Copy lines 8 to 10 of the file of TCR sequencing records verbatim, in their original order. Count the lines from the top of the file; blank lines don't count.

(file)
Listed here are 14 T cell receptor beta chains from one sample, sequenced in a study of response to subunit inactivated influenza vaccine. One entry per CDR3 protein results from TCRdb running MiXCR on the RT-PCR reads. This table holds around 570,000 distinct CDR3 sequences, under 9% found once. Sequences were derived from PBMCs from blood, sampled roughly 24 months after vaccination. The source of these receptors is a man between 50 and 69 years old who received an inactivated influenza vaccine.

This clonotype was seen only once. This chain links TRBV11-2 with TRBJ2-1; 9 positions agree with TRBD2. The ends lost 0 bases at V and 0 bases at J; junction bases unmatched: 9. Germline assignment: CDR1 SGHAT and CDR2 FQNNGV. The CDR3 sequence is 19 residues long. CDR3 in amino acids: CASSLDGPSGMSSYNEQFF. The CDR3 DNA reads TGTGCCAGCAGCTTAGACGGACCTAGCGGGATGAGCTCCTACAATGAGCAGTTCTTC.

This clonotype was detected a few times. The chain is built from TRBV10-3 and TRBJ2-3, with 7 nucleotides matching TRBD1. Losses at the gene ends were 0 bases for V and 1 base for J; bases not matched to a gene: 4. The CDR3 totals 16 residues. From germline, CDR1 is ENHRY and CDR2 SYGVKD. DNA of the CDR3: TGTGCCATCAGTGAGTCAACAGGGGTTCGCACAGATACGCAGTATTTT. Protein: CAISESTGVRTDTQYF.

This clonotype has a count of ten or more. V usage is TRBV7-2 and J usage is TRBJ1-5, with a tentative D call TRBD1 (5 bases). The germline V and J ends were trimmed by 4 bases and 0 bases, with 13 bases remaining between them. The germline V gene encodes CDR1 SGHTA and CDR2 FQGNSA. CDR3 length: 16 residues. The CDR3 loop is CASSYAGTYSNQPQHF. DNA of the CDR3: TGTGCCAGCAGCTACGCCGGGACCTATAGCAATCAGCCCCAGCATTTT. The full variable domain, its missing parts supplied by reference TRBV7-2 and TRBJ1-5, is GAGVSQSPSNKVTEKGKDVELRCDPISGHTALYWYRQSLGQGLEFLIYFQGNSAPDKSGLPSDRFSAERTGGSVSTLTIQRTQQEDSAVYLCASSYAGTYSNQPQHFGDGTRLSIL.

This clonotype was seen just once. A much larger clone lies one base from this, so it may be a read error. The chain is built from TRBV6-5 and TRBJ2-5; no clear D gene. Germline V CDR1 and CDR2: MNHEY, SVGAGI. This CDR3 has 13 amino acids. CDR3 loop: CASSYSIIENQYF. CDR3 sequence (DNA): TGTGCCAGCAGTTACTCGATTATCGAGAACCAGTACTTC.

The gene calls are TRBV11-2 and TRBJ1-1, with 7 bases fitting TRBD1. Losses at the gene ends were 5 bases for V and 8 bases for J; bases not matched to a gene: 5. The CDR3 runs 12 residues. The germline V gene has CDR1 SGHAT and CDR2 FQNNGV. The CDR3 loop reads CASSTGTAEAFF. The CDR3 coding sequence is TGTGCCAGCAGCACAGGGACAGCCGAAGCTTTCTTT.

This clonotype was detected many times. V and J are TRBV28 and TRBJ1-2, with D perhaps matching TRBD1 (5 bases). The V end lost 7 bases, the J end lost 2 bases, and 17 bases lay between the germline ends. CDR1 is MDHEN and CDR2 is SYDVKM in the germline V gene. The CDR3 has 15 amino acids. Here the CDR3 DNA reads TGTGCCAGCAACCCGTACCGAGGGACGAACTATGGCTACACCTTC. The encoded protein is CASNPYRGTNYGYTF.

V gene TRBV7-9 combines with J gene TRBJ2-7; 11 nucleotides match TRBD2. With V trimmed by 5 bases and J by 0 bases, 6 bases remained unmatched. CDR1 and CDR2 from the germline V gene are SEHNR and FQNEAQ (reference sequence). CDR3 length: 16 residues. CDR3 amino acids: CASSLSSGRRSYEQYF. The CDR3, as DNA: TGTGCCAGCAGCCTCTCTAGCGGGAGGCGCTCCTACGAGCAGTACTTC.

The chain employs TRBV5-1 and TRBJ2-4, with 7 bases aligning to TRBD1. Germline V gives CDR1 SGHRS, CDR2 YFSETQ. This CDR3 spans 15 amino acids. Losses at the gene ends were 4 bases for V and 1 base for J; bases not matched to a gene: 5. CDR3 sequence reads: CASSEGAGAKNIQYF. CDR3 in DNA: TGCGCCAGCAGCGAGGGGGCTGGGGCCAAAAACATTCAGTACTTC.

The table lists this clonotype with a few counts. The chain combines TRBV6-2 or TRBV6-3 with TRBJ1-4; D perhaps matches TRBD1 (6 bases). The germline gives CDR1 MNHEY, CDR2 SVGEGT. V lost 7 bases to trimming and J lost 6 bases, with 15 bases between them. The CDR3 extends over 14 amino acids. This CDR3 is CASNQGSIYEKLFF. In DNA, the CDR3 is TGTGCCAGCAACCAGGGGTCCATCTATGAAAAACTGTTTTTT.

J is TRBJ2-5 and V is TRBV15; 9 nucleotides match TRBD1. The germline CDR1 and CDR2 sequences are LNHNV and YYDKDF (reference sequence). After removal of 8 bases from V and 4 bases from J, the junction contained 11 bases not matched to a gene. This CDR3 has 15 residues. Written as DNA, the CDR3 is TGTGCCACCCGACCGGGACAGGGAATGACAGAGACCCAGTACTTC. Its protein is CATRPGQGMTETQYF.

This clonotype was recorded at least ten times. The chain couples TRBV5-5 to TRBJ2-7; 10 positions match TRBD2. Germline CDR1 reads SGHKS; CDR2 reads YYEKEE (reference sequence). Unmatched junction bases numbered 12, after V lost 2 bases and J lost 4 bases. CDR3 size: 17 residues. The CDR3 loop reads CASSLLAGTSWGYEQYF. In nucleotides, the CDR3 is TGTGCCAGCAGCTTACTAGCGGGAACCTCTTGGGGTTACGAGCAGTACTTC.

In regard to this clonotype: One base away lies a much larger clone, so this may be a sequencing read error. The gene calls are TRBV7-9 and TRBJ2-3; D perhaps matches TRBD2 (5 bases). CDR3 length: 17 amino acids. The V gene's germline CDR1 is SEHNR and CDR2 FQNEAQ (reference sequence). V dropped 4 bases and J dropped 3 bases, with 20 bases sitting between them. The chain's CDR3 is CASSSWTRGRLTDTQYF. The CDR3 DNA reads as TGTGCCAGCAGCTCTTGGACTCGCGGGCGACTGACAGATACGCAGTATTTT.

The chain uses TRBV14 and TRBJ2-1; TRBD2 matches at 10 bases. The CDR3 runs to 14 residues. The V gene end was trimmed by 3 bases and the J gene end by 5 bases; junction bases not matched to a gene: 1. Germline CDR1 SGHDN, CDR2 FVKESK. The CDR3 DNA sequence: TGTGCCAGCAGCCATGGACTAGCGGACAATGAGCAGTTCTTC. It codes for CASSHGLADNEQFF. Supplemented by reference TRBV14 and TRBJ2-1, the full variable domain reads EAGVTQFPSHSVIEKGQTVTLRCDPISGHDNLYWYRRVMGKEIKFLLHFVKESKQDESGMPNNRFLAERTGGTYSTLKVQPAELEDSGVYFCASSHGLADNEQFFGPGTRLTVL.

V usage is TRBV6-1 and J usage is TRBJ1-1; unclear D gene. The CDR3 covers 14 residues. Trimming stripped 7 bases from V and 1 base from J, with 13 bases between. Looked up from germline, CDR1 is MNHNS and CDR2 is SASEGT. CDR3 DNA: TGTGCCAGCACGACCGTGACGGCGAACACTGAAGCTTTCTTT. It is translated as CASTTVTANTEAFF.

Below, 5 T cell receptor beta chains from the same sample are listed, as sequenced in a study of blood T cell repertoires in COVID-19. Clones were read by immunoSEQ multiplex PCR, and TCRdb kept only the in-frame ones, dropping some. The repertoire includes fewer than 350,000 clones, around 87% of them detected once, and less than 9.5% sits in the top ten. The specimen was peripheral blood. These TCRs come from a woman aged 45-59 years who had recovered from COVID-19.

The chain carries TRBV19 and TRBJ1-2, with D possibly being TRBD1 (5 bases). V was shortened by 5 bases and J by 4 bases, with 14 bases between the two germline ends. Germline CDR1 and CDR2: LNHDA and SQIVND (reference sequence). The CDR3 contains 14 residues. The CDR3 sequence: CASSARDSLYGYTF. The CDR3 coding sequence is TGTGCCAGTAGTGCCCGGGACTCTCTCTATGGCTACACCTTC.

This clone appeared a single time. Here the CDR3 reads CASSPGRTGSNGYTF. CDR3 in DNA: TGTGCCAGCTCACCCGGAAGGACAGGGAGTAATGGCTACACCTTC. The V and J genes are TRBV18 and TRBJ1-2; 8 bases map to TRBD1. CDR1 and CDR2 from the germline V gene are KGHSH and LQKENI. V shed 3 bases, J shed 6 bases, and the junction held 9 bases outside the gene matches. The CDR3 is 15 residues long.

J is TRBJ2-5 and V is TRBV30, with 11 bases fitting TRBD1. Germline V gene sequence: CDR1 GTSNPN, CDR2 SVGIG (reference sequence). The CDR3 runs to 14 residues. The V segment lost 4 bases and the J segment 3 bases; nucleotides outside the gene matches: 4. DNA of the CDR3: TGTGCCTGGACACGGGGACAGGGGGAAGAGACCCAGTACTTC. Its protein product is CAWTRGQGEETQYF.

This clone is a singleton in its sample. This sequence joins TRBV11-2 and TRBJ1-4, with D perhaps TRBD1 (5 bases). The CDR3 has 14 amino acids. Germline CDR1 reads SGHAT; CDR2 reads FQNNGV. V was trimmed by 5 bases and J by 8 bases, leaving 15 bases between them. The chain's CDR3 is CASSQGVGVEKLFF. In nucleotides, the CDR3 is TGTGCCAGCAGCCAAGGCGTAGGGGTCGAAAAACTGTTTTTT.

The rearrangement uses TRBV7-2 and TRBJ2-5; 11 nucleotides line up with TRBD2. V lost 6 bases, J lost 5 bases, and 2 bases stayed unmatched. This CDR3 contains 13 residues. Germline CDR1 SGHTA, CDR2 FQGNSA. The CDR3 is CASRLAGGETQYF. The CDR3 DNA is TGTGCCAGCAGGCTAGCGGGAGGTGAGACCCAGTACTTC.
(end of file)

V gene TRBV7-9 combines with J gene TRBJ2-7; 11 nucleotides match TRBD2. With V trimmed by 5 bases and J by 0 bases, 6 bases remained unmatched. CDR1 and CDR2 from the germline V gene are SEHNR and FQNEAQ (reference sequence). CDR3 length: 16 residues. CDR3 amino acids: CASSLSSGRRSYEQYF. The CDR3, as DNA: TGTGCCAGCAGCCTCTCTAGCGGGAGGCGCTCCTACGAGCAGTACTTC.

The chain employs TRBV5-1 and TRBJ2-4, with 7 bases aligning to TRBD1. Germline V gives CDR1 SGHRS, CDR2 YFSETQ. This CDR3 spans 15 amino acids. Losses at the gene ends were 4 bases for V and 1 base for J; bases not matched to a gene: 5. CDR3 sequence reads: CASSEGAGAKNIQYF. CDR3 in DNA: TGCGCCAGCAGCGAGGGGGCTGGGGCCAAAAACATTCAGTACTTC.

The table lists this clonotype with a few counts. The chain combines TRBV6-2 or TRBV6-3 with TRBJ1-4; D perhaps matches TRBD1 (6 bases). The germline gives CDR1 MNHEY, CDR2 SVGEGT. V lost 7 bases to trimming and J lost 6 bases, with 15 bases between them. The CDR3 extends over 14 amino acids. This CDR3 is CASNQGSIYEKLFF. In DNA, the CDR3 is TGTGCCAGCAACCAGGGGTCCATCTATGAAAAACTGTTTTTT.